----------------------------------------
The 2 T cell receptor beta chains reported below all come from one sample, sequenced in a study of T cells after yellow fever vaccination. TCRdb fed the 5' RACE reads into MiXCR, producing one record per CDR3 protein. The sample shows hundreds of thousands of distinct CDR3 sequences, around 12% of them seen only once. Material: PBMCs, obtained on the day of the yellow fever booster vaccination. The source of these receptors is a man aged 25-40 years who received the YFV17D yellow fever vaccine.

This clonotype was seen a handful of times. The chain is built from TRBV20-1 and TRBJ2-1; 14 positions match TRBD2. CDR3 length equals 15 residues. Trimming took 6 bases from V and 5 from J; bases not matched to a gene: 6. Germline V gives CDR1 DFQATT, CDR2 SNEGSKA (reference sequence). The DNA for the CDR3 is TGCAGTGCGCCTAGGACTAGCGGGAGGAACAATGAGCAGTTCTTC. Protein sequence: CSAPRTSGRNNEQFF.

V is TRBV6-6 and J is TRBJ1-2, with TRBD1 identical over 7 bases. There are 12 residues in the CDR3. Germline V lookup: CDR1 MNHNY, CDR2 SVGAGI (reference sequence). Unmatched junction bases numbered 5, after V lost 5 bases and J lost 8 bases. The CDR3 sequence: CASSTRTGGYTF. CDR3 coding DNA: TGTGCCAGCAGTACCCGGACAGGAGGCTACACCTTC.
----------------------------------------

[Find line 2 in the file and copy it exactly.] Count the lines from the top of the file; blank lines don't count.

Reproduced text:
This clonotype was seen a handful of times. The chain is built from TRBV20-1 and TRBJ2-1; 14 positions match TRBD2. CDR3 length equals 15 residues. Trimming took 6 bases from V and 5 from J; bases not matched to a gene: 6. Germline V gives CDR1 DFQATT, CDR2 SNEGSKA (reference sequence). The DNA for the CDR3 is TGCAGTGCGCCTAGGACTAGCGGGAGGAACAATGAGCAGTTCTTC. Protein sequence: CSAPRTSGRNNEQFF.